Tramadol Vendor Sentenced to 135 Months in Prison

~4 min read | Published on 2020-11-14, tagged Darkweb-VendorDrugsSentenced using 832 words.

A Georgia man was sentenced to 135 months in prison for buying and selling Tapentadol on the darkweb.
He sold Tramadol, Tapentadol, and Etizolam on the darkweb, court documents revealed.
Sheldon Kennedy, 32, of Springfield, Georgia, will spend the next 135 months in prison for Possession With Intent to Distribute Tapentadol; Use of a Communications Facility (U.S. Mail); and Possession of Ammunition by a Convicted Felon, said Bobby L. Christine, U.S. Attorney for the Southern District of Georgia. The prison sentence will be followed by three years of supervised release.
The investigation, according to the criminal complaint, began in 2019:
The United States, including The United States Postal Inspection Service (USPIS), Homeland Security Investigations (HSI), and the Chatham County Sheriff’s Office are investigating Sheldon Kennedy for a dark web drug distribution ring. Based on prior physical surveillance, and border searches, Agents have discovered that Kennedy is shipping controlled substances through the US Mail from the Southern District of Georgia to customers throughout the United States.

Kennedy in his booking photo | Chatham County Sheriff's Office

“Sheldon Kennedy clearly didn’t learn his lesson the first time he went to prison as an illegal drug distributor,” said U.S. Attorney Christine. “Years behind bars will protect the community from his poison.”
Kennedy had a prior conviction for selling drugs on the Silk Road, the U.S. Attorney said in a statement.
In August 2019, Homeland Security Investigations, the U.S. Postal Inspection Service, and the Chatham County Sheriff’s Office launched an investigation into Kennedy after intercepting domestic and international packages “that appeared to be related to dark web narcotics sales,” according to Postal Inspector Thomas Plumley.
The intercepted packages listed a UPS P.O. box and a fake name as the return address. Investigators visited the UPS store where they learned that nobody under the name on the packages had rented a P.O. box at that location.
Later, USPS employees notified the Postal Inspector that the individual who had dropped off another batch of suspicious packages also had a P.O. box at a USPS location in Springfield, Georgia. A copy of the application for the P.O. box identified Kennedy as the applicant. The Postal Inspector used a USPS database to identify shipments Kennedy had received at the Springfield P.O. box. Kennedy had received multiple International Express packages, according to the complaint.
The Postal Inspection Service worked with Homeland Security Investigations to identify the contents of intercepted packages:
On September 10, 2019, HSI Special Agent Harley Snipes learned that on August 16, 2019, U.S. Customs and Border Protection (CBP) Officers at the John F. Kennedy Airport, New York seized a parcel from Singapore bearing a USPS International tracking number, addressed to Sheldon Kennedy at 180 Blackwater Way, Springfield, Georgia 31329. The parcel contained approximately 475 grams of Tramadol.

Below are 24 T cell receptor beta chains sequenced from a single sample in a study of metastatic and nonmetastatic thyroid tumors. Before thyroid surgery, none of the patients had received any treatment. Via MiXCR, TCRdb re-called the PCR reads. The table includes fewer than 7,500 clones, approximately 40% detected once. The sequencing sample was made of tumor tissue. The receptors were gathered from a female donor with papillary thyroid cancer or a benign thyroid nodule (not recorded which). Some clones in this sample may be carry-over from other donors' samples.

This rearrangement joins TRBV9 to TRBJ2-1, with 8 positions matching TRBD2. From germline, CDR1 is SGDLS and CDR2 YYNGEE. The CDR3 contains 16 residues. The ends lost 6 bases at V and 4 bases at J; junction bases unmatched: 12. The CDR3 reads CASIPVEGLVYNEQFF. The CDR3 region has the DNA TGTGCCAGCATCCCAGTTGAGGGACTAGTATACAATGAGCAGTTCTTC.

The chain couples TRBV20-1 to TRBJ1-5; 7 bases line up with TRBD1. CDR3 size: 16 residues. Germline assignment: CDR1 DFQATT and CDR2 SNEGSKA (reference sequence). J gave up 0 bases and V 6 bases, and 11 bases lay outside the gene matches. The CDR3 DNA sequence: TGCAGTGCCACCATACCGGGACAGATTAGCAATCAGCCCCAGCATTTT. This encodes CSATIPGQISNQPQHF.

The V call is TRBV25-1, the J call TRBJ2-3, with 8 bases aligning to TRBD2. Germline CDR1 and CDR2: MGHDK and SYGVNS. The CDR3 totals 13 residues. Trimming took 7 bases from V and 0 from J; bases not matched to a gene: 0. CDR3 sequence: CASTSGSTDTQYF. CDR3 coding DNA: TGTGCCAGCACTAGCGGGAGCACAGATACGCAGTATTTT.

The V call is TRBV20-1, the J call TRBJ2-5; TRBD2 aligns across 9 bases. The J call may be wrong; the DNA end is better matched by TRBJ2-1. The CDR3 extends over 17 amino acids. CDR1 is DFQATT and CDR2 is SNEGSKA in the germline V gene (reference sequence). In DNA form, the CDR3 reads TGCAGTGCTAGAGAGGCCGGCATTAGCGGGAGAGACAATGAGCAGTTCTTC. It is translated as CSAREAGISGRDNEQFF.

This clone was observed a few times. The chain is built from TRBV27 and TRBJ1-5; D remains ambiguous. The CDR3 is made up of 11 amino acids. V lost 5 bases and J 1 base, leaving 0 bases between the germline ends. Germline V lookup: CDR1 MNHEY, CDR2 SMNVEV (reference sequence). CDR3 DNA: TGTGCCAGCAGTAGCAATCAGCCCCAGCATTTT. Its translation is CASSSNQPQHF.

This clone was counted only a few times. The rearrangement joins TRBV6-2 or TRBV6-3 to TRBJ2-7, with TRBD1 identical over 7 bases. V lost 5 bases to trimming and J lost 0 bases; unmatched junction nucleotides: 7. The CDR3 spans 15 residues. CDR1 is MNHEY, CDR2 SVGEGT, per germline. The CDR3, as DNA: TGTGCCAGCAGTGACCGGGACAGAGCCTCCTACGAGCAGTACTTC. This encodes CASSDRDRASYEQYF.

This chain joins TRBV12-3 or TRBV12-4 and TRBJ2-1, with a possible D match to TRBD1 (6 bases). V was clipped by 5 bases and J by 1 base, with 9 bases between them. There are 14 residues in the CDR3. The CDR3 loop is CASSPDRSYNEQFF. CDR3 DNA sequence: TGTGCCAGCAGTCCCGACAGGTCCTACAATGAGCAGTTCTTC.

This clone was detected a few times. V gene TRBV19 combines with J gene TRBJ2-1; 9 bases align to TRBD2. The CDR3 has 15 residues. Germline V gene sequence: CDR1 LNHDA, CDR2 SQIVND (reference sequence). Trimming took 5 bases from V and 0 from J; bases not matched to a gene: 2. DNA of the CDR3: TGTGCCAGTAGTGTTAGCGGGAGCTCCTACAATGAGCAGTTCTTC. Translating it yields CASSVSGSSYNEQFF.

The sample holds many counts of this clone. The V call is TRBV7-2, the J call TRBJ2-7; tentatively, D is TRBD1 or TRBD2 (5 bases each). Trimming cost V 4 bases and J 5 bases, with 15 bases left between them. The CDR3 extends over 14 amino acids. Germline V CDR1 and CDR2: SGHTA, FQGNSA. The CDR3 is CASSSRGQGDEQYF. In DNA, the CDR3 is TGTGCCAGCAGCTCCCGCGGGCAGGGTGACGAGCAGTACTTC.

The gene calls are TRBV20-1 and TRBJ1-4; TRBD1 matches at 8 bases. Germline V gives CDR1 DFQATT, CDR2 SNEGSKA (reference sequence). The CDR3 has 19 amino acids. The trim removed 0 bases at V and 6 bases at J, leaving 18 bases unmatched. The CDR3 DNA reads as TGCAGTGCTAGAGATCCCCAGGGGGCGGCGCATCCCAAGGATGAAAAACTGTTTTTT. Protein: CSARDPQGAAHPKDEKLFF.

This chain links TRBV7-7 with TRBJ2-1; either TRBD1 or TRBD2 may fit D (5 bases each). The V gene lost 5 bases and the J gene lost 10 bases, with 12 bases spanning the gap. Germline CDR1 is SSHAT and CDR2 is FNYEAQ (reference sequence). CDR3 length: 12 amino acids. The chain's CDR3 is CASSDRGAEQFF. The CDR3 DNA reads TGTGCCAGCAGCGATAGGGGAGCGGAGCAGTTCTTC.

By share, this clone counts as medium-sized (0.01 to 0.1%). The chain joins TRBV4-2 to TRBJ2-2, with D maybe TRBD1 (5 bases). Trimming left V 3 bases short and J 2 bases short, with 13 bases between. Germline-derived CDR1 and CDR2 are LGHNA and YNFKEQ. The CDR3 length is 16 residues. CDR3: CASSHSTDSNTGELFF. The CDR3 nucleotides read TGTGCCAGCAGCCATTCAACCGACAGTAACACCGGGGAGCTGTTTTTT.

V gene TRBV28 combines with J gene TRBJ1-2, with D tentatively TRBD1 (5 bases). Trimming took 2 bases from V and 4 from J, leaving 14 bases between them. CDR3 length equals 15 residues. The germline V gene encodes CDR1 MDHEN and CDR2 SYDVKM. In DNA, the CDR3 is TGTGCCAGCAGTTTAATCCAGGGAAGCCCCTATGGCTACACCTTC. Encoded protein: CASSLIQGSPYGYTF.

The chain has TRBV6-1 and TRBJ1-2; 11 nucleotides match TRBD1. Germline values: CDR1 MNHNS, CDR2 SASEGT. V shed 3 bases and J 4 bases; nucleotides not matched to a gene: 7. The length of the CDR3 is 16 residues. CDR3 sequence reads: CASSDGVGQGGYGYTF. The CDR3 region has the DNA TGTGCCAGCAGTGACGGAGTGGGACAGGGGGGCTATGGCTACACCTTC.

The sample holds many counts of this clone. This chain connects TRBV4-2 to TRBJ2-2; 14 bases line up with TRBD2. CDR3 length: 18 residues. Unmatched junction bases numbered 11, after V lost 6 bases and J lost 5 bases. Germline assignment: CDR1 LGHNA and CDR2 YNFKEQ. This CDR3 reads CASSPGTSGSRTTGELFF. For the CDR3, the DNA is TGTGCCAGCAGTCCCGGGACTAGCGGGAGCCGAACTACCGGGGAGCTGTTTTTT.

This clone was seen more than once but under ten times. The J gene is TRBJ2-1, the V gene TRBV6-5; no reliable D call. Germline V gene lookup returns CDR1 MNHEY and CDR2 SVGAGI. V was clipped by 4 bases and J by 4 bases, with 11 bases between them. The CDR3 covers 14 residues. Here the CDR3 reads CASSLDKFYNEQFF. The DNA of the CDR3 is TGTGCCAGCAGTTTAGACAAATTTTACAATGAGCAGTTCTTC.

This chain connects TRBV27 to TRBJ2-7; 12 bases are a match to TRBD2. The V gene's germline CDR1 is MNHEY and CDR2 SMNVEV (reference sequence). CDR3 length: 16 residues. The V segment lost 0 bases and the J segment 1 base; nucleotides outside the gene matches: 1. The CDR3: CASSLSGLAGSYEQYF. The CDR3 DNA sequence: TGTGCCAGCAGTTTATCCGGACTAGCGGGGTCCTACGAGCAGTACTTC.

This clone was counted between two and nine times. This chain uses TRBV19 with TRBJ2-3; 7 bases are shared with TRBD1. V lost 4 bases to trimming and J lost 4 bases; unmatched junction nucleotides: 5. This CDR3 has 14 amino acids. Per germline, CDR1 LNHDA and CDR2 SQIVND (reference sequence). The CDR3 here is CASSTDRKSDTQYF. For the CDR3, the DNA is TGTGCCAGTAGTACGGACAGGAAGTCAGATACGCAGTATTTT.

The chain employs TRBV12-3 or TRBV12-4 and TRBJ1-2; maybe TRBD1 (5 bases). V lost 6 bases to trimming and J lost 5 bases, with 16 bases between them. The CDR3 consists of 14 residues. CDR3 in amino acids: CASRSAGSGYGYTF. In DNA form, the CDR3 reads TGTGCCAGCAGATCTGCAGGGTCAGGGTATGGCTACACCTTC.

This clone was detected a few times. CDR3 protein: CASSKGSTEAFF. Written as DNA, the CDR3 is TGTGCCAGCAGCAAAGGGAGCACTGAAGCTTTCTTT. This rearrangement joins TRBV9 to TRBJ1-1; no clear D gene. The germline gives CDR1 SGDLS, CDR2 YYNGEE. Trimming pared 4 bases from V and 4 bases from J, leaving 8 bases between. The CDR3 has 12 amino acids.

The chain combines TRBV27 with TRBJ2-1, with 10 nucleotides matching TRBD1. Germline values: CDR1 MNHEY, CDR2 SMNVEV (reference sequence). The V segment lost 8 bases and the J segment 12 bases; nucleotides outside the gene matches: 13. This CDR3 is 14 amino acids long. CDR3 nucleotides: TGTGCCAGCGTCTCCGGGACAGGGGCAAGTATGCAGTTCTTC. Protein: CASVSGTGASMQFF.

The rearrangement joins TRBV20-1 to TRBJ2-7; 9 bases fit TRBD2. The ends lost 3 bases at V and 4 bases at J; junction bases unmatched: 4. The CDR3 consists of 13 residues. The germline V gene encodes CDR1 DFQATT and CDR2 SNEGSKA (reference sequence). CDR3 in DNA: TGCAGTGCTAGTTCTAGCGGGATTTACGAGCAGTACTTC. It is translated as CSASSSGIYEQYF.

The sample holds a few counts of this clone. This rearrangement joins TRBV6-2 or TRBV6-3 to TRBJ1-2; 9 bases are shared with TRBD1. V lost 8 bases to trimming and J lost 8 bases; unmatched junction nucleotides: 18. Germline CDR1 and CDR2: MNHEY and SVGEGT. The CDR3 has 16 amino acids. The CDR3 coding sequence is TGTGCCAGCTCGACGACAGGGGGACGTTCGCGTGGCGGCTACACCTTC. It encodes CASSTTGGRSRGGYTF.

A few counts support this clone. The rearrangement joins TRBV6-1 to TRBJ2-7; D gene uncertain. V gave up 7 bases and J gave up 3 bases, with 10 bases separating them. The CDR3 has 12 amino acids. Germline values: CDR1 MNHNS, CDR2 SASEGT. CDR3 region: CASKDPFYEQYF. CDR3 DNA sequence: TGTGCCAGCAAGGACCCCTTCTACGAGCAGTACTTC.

In addition, on September 3, 2019, CBP Officers seized an additional 400 grams of Tramadol in a parcel bearing USPS International tracking number LS850203864CH, addressed to Sheldon Kennedy, at 180 Blackwater Way, Springfield, Georgia, 31329. In addition, using postal service databases, I was able to locate images and tracking information of’ approximately sixteen (16) additional international parcels, from Singapore, Germany, and Switzerland, which were shipped to KENNEDY’s residence at 180 Blackwater Way, Springfield, GA 31329. These parcels are consistent in the nature of the seized parcels listed in paragraph 12. These parcels were all addressed to either, “Sheldon Kennedy or Mr. Kennedy”.

[img=]Investigators spoke with the recipients of at least two intercepted packages.[/img]

With Kennedy’s name and address, the Postal Inspector returned to the UPS store and verified that Kennedy had applied for a P.O. box at the location–the same P.O. box listed on the return address on many of the intercepted packages.
During the investigation, law enforcement seized nearly a dozen international packages addressed to Kennedy’s alias at the UPS P.O. box. Every package contained at least 500 Tramadol pills or 500 Etizolam pills. Kennedy was arrested during a traffic stop on September 16, 2019. After the arrest, law enforcement officers conducted a search of Kennedy’s home. Officers found thousands of pills, computers, an AR-style rifle, .223 ammunition, and packaging and shipping supplies.
Kennedy pleaded guilty to Possession With Intent to Distribute Tapentadol; Use of a Communications Facility (U.S. Mail); and Possession of Ammunition by a Convicted Felon in December 2019. A federal judge sentenced Kennedy to 135 months in prison on November 13, 2020.
“This case highlights that if the mail is involved, the U.S. Postal Inspection Service and its law enforcement partners will tirelessly work to track down suspects near and far, even though the perceived anonymity of the Dark Web, to bring them to justice,” said Antonio Gomez, Inspector in Charge of the Miami Division of the U.S. Postal Inspection Service.
“Criminals can’t hide from justice even on the dark web,” said Special Agent in Charge Katrina W. Berger, who oversees Homeland Security Investigations (HSI) operations in Georgia and Alabama. “Kennedy’s tangled web that distributed poison, helping fuel the opioid crisis, is thankfully dismantled and I am proud of the great work done in this case by HSI and its federal, state, and local partners."
Complaint (pdf)